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October 2, 2009


First Draft of History of #FDOH as we say in Twitterspeak is now over. We had a great time and hope you will, too, watching the videos you may have missed. Thanks.


Green commenting on the late Richard Hofstadter and "The Paranoid Style in American Politics."

Accompanying Eric Schmidt, Google's Bob Boorstin.


One more note from Schmidt-Fallows When Schmidt spoke about government intelligence. He says he doesn't have asecurity clearance and is not fully he can't really respond,
since in an info-rich world those who don¹t know shouldn¹t pretend to. Says the audience membert: "You¹re violating the first principle of Washington with that remark."


One more note from Schmidt-Fallows When Schmidt spoke about government intelligence. He says he doesn't have asecurity clearance and is not fully he can't really respond,
since in an info-rich world those who don¹t know shouldn¹t pretend to. Says the audience membert: "You¹re violating the first principle of Washington with that remark."


Historian Adam Green on the Obama Era ends the First Draft of History meeting. "Far from having soothed the rancor of the country" may have led to its "intensification."


Schmitt asked about govt intelligence failures. He notes that groups make better decisions than individuals. "How do you get more voices?"  


On the press, Schmidt sees more hope for targeted ads than, say, the non profit model. 


Fallows asking about people living in their own fact universes. "A focused minority can pollute the majority," Schmidt notes.


Fallows asking about people living in their own fact universes. 


Fallows-Schmidt conversation has begun! First question on the consequences of connectedness.


Brown President Simmons "If I could produce one person like [Cory Booker] that would be enough."


Despite technology, Princeton President Shirley Tilghman notes she's "never seen anything as powerful as a great scholar sitting around a table with 12 or 14 students."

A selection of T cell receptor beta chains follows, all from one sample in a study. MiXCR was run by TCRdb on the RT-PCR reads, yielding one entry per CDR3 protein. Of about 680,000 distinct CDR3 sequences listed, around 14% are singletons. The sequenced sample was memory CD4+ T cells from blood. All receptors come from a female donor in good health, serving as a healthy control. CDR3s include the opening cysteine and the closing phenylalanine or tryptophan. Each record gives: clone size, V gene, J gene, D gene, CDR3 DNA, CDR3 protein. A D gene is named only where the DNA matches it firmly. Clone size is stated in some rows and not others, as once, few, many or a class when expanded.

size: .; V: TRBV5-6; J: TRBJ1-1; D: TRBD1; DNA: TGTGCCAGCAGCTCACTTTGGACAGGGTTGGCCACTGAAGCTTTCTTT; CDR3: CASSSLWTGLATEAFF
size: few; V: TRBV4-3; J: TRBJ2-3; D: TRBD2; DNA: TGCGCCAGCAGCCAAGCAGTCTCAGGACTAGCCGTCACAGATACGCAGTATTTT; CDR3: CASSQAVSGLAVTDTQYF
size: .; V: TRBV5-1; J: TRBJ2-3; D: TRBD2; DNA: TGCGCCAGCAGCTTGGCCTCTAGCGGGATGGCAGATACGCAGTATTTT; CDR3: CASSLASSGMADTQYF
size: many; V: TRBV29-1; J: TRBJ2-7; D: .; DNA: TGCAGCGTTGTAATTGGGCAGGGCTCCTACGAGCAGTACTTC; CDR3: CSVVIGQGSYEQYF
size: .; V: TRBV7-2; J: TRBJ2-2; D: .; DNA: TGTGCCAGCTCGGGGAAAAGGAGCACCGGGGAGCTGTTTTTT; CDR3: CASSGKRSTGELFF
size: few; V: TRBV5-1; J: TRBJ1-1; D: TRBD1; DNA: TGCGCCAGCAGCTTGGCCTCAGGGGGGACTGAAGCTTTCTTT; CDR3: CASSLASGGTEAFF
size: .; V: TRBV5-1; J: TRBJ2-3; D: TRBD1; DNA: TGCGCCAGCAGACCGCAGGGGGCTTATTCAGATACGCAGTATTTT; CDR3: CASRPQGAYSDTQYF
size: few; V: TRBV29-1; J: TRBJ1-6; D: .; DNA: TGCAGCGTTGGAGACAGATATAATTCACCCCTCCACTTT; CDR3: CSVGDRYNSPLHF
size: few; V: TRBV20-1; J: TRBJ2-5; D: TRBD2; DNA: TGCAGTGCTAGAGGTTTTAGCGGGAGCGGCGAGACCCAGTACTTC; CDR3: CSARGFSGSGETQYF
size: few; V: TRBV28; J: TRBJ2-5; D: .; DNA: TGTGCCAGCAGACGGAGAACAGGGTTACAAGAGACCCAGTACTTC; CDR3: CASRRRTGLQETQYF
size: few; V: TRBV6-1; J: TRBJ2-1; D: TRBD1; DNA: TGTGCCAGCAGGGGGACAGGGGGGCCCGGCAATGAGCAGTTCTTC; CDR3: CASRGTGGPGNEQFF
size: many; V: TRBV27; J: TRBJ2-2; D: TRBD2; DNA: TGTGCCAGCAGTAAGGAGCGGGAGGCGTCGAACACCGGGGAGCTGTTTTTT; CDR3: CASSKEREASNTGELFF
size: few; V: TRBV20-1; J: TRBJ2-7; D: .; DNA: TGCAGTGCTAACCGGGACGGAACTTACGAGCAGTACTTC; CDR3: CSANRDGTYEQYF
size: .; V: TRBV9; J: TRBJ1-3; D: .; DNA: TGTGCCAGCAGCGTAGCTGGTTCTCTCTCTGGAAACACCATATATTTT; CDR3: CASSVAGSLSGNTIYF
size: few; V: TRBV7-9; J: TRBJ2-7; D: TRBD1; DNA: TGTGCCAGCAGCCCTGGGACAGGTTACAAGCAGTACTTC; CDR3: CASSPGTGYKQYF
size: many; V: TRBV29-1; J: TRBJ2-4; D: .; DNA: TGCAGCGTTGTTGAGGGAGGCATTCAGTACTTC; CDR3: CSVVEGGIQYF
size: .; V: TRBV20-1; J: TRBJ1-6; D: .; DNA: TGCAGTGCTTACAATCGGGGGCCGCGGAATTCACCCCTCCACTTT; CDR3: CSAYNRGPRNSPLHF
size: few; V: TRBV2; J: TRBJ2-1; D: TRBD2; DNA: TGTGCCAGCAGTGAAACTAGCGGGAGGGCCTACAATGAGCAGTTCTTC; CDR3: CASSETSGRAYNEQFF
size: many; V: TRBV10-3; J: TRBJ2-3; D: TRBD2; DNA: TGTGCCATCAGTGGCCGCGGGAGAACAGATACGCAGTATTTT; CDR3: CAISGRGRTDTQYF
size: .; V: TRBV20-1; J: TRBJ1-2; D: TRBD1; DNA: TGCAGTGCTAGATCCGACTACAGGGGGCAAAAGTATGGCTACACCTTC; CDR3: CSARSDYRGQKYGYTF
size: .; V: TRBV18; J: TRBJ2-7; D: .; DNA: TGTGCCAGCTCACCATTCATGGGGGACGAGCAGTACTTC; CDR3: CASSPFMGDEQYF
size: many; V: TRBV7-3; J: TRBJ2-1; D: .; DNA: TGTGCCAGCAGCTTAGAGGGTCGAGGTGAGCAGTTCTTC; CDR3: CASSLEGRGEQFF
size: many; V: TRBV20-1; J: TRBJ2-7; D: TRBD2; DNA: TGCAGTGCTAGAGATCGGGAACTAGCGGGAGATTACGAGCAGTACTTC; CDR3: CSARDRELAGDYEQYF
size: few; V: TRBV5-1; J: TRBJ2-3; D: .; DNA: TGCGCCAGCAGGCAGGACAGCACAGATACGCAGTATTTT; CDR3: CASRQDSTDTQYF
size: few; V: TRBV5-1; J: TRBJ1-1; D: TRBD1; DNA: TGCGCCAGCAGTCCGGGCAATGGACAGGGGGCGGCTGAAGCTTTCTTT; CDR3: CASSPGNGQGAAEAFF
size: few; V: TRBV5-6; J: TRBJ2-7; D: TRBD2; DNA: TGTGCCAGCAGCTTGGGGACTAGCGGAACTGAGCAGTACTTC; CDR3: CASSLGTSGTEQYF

Presidents of Harvard, Princeton, NYU, and Brown are on now with my old colleague Newsweek's Howard Fineman. They're talking about their painful troubles with their endowments.

Lunch on the roof with Brian Schweitzer, the governor of Montana, was great. Slate Group's Jacob Weisberg got interesting answers about energy, gun control and President Obama. Clad in bolo tie and jeans, the governor was against gun control and all for the public option in health care.


Summers begs off question of second stimulus but speaks out for more investment. 


Larry Summers up now being interviewed by Maria Bartiromo. He says today's bad new unemployment numbers aren't a surprise. "We're in a very different place than we were nine months ago....Discussions of Depression that were pervasive nine months ago aren't where the economy is."

Wal-Mart's Leslie Dach is here. So is America Online's Marty Moe.


Cory Booker talking about his feud with Conan O'Brien and his love of Twitter. Follow him at Http:// By the way, does any politician in America get better press than Booker?


Green Room report: Slate Group Editor-in-Chief Jacob Weisberg readying for his interview with Montana Governor Brian Schweitzer. Newark Mayor Cory Booker in makeup. Norah O'Donnell is here to fill in for George Stephanopoulos to interview Hizzoner. Her husband, Geoff Tracy, a Washington D.C. restaurateur, killed at a comedy charity event the other night. 


Atlantic Media Political Director Ron Brownstein is talking to Carol Browner, Director of White House Office of Energy and Climate Change Policy. She still thinks we can get climate change passed this year. 


What happened at the end of The Sopranos? Goldberg asks the question!!! I want you to know what happened but i can't tell you because there will be a sequel." Bewkes jokes, but strongly implies that Tony was shot. 


More Bewkes: "The device you use for reading is probably going to be different than the one you use for watching. In the long run they'll be the same."

Still hoping Goldberg will ask what happened at the end of The Sopranos.


Time-Warner CEO Bewkes: "It's not the deals....The sexy story is the journalism and the movies and the television programs."


Up now: Jeff Bewkes, CEO of Time-Warner who says "Time, Inc. is not for sale."